For the purposes of our comparisons of future Xeon SP processors, we are ignoring these AP variants as well as those that will employ HBM memory to boost memory bandwidth for the processors. These are important, and so will other variations on a theme such as packages that include various kinds of accelerators while others do not. There is going to be a kind of mass customization going on in compute, and as we have pointed out before, this will mean that volumes will go down for any specific variation relative to the volumes on a much more streamlined product in the past. There was one and only one Nehalem Xeon CPU, with some features activated or not. In a chiplet architecture world, all kinds of variations will be possible – and probable. We also think that Intel will eventually do a mix of big and little cores – what it calls P core and E cores, short for performance and efficient – in servers, and we are ignoring how this might play out and are looking at chips with only P cores in the future Xeons.
So here is our best guess at what the next four generations of Xeon SPs will look like compared to the current Ice Lake Xeon SPs:
As we have said, anything in bold red italics is a guess on our part. It is as much a template against we will judge what Intel actually does as it is an attempt at predicting what Intel might do.
We think that the future “Emerald Rapids” Xeon SP due around a year from now and a kicker upgrade for the Eagle Stream platform, is a full-on variant of Sapphire Rapids with all of its cores activated (or new chiplets for the core complex) and faster DDR5 memory. Given the core count, clock speeds, and IPC improvements, we expect the top bin 56-core Sapphire Rapids chip will have around 67 percent more throughput than the top bin 40-core Ice Lake chip, and we think further that Intel will raise the price on the chip to around $10,000 and deliver around a 26 percent better bang for the buck.
Which brings up a good point. Of all of the levers that can be pulled, price is the biggest lever and the easiest one to yank very hard. If AMD or the Arm collective gets aggressive in terms of performance or price – or both at the same time – then Intel will have to follow suit. We expect for everyone to try to get more money per chip and to cram more oomph into each chip to justify the higher price. These chips will be more expensive to make, so why not?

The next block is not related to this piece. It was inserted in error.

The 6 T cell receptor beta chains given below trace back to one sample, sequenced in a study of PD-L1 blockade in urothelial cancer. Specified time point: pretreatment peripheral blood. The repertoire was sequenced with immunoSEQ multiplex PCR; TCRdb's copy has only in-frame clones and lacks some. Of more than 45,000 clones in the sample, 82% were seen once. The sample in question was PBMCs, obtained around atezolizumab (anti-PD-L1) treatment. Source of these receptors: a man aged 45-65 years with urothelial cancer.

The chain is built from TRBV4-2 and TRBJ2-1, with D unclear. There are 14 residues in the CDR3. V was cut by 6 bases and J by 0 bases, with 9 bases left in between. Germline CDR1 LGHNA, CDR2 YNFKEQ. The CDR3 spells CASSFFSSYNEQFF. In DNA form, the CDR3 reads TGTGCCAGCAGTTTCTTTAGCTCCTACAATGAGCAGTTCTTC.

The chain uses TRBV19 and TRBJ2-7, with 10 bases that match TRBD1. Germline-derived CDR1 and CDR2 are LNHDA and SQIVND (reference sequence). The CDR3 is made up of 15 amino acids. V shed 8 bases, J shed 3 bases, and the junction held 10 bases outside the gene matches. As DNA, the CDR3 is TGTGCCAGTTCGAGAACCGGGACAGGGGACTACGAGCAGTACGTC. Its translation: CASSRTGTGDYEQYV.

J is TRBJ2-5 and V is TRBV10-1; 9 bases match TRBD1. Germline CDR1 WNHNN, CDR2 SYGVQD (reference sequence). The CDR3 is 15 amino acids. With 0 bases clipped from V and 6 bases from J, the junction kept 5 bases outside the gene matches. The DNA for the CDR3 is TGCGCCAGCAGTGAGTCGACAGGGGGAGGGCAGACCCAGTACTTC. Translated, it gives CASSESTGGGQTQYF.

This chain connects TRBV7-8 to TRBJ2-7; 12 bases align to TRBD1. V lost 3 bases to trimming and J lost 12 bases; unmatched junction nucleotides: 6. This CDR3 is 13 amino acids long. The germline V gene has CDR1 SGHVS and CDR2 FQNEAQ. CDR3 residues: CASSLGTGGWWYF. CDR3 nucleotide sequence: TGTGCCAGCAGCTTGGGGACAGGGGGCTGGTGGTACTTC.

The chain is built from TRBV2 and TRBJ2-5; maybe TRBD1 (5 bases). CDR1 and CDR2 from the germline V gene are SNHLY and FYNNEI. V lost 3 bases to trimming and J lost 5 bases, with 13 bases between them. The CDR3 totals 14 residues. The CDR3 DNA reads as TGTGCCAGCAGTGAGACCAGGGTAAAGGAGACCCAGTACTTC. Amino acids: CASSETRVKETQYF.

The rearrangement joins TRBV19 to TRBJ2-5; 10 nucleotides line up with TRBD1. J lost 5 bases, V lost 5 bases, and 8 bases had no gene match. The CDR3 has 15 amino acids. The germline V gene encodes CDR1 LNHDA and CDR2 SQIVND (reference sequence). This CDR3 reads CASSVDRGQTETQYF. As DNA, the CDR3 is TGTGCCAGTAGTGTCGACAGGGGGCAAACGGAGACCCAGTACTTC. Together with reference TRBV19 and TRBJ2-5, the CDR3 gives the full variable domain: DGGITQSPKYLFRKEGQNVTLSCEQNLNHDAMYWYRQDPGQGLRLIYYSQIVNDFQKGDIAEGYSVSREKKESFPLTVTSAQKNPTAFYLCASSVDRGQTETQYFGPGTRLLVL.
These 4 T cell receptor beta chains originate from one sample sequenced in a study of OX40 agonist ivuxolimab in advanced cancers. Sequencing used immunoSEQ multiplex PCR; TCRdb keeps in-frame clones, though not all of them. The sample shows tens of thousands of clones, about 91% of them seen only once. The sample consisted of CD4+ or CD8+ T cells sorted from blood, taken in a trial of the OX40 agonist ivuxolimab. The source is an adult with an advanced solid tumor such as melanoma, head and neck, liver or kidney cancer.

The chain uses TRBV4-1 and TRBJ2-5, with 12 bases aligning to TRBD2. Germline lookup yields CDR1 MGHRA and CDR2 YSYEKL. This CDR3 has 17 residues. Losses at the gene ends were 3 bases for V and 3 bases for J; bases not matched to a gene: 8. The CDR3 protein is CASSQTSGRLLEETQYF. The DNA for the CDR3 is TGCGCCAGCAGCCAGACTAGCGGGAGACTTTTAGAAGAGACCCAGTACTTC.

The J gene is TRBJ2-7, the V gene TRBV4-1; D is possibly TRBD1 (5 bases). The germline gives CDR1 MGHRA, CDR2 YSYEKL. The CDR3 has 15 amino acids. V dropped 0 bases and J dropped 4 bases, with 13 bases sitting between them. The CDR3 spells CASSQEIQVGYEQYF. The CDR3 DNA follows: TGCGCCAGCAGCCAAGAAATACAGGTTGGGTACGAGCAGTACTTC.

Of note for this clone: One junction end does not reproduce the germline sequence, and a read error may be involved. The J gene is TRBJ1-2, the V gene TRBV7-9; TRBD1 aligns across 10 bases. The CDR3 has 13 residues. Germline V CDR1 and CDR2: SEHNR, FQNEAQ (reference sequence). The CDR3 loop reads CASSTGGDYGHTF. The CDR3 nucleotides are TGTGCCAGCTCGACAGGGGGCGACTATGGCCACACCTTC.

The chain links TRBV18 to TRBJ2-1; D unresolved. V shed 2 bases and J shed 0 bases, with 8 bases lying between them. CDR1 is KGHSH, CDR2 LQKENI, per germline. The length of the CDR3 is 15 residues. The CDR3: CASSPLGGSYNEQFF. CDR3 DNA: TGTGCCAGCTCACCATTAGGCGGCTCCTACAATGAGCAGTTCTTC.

We expect for the top bin Xeon SPs to get more expensive, and that is because we expect that the incremental compute they are offering with each generation is going to be, compared to the past ten years of the Xeon line, truly astounding.
Granite Rapids and its kicker, Diamond Rapids, are a good case in point. At last year’s Intel Accelerated event, the chip maker put out a die shot mockup of Granite Rapids, which we show in the feature image at the top of this story and which we repeat here:
This mock up shows two central blocks of core tiles, each with 60 cores, surrounded by what could be HBM and cache memory or PCI Express and memory controllers. (We think it is the latter, not the former.) To compete with AMD Epyc chips, Granite Rapids is going to have to have around 120 cores, so maybe Intel just put an Easter egg in its presentation for fun.
One of the rumors going around is that the “Lion Cove” core that will be used in the Diamond Rapids Xeon SP chip will have twice the IPC as the “Golden Cove” core used in Sapphire Rapids CPUs.
Here is a chart that plots out IPC improvements over time compared to the “Dothan” Core architecture that saved Intel’s cookies from AMD during the Opteron generation:
This 2X IPC jump between the Golden Cove and Lion Cove cores seems like a difficult thing to pull off, but the table above gets that 2X IPC and shows the performance and price/performance of the resulting processors. The expectation is that the IPC in the “Raptor Cove” cores in the Emerald Rapids Xeon SPs will have between 5 percent and 10 percent IPC improvements over the Golden Cove cores used in the Sapphire Rapids Xeon SPs, and we just show it at the midpoint of around 8 percent. To make that 2X jump, the Redwood Cove and Lion Cove cores used in the Granite Rapids and Diamond Rapids Xeon SPs, respectively, need to deliver the biggest IPC improvements in Intel’s history.
If Intel can do that, and etch the cores in decent processes (of its own or those of TSMC), and cram as many cores as we show into a package, then the mainstream Xeon SP chips of 2024 and 2025 could be truly impressive. If it all plays out as we expect, a top bin Diamond Rapids processor will cost 6.3X of a top bin Sandy Bridge Xeon E5, but have 18X more cores, deliver 65.6X more throughput performance, and drop the cost of a unit of performance by 90.4 percent.
Such changes would utterly change the nature of CPU compute in the datacenter. Even if Intel doesn’t do this, it looks like AMD and the Arm collective can and probably will. We strongly suspect that it may take another generation or two for Intel to reach its apparently lofty goals. We shall see.